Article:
Spots and Stripes: A Guest Post from Kenya

With this post we’ll take a brief trip from the tropical forests of Borneo to the savannas and scrubland of Kenya. My friend and Columbia University colleague Michael Butler Brown has agreed to write a guest post about his work with zebras while I recover from the VERY busy but productive IPS conference. I’ll be back blogging about Vietnam soon, but in the meantime please enjoy MBB’s stories and photos!zebra 1This zebra is not cooperating today. We’ve tracked him through the thick acacia scrub in our Land Rover for well over a kilometer and we have yet to get a good look at him. As the old diesel engine whines under the stress of crossing a deep lugga, the zebra finally trots through a gap in the bush. He is only in view for a second but with a reassuring click, the field assistant captures the image that ends our pursuit. The photograph isn’t very pretty – I’m certainly not going to frame it and give it away as a Christmas gift- but it contains the signature stripe pattern of the right flank, allowing us to identify the individual and track both his survival and space use over time.

It's not pretty but it's all that we need. We use zebra's unique stripe patterns to monitor populations of the endangered Grevy's zebra over time.

It’s not pretty but it’s all that we need. We use zebra’s unique stripe patterns to monitor populations of the endangered Grevy’s zebra over time.

I am the current project manager for the Laikipia Zebra Project at Mpala Research Centre in central Kenya. My project is a collaboration between the good folks at Princeton University and the Denver Zoo, and we work to study all things zebra…movement ecology, population dynamics, demography, disease and parasite ecology, sociality and human/wildlife interactions. My home in Laikipia is unique and interesting place to study zebra ecology in that it is one of the few places in the world where two species of zebra live on the same landscape. Here, the more common plains zebra and the endangered Grevy’s zebra traverse the same scrub and graze the same glades – sometimes side by side – allowing us to examine how different species of zebra respond to the same environmental stresses.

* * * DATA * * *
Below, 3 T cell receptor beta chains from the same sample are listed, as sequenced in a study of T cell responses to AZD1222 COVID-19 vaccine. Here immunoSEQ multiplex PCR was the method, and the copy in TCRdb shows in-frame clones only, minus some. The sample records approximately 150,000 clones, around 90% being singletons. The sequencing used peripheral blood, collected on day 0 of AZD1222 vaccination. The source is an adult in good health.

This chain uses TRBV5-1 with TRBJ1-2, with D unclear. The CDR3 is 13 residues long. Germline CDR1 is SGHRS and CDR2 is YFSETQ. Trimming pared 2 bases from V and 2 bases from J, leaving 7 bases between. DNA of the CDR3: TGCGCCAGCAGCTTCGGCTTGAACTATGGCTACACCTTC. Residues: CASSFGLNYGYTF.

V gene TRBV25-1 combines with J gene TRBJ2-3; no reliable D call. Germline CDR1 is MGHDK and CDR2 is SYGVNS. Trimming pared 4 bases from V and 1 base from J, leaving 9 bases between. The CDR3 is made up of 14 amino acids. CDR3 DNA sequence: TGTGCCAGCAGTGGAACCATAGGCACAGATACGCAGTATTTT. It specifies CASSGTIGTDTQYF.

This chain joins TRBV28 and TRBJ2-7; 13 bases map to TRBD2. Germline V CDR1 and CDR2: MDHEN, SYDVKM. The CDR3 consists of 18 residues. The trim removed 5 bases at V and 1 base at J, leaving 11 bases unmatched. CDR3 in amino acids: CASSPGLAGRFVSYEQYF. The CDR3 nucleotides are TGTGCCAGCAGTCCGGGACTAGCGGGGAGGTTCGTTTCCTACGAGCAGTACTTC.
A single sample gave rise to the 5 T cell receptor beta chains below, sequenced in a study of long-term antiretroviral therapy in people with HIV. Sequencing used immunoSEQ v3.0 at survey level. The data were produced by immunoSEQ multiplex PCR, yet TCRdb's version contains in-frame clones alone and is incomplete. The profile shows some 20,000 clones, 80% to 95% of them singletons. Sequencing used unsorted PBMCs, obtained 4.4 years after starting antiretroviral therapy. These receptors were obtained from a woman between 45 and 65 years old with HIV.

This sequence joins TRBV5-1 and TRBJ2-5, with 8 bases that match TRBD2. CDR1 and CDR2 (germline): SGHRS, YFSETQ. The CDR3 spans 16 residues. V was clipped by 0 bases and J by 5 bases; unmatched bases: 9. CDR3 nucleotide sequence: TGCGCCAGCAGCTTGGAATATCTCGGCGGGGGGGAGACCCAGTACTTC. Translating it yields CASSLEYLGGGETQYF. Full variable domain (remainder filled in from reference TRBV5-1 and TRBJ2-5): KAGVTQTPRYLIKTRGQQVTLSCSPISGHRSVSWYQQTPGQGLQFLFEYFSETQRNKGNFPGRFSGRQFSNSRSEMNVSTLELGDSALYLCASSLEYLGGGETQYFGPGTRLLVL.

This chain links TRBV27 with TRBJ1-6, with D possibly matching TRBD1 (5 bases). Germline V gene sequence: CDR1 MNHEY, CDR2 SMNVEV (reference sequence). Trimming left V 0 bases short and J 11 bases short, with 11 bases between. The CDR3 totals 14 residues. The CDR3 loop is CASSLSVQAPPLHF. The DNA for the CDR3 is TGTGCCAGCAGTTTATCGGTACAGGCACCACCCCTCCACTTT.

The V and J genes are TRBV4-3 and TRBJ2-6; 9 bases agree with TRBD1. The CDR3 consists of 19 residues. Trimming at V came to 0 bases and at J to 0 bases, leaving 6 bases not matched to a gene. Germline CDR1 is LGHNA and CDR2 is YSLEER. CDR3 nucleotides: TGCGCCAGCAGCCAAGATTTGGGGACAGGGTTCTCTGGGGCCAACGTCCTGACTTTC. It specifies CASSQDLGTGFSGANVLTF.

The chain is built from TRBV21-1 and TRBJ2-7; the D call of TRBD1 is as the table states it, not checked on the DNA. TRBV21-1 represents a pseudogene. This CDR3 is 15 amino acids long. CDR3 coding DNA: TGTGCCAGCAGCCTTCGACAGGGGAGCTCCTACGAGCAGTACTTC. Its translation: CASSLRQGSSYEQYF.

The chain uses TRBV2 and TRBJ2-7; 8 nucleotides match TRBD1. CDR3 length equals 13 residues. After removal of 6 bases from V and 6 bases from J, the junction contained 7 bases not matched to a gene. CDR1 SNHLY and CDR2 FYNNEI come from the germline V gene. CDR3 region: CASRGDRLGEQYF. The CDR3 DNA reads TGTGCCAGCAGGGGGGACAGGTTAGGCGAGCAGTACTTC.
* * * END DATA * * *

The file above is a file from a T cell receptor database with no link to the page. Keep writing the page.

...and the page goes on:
A Grevy's zebra (right) and a plains zebra (left) graze side-by-side. Grevy's zebra are larger bodied, have thinner stripes and a white belly. Grevy's zebra are also an endangered species with an estimated global population of 2,500-3,000 individuals

A Grevy’s zebra (right) and a plains zebra (left) graze side-by-side. Grevy’s zebra are larger bodied, have thinner stripes and a white belly. Grevy’s zebra are also an endangered species with an estimated global population of 2,500-3,000 individuals

Additionally, Laikipia is an interesting model for conservation in east African since it is a mosaic of private ranches, community lands and private conservancies. Unlike their brethren in national parks, zebra and other wildlife in Laikipia navigate a complicated landscape full of grazing cattle, roving goat herds, rural villages, unobliging ranchers and (sometimes) training British army units. Despite these challenges, Laikipia is a remarkably diverse system containing lions, wild dogs, leopards, cheetahs, elephants, hippopotamus, rhinoceros, eland, oryx, hartebeest, plains zebra, Grevy’s zebra and all of the dik dik (very small deer) that you could possibly ever want to see. I would also be remiss if I didn’t mention the oodles of less fuzzy but equally cool plants, insects and birds.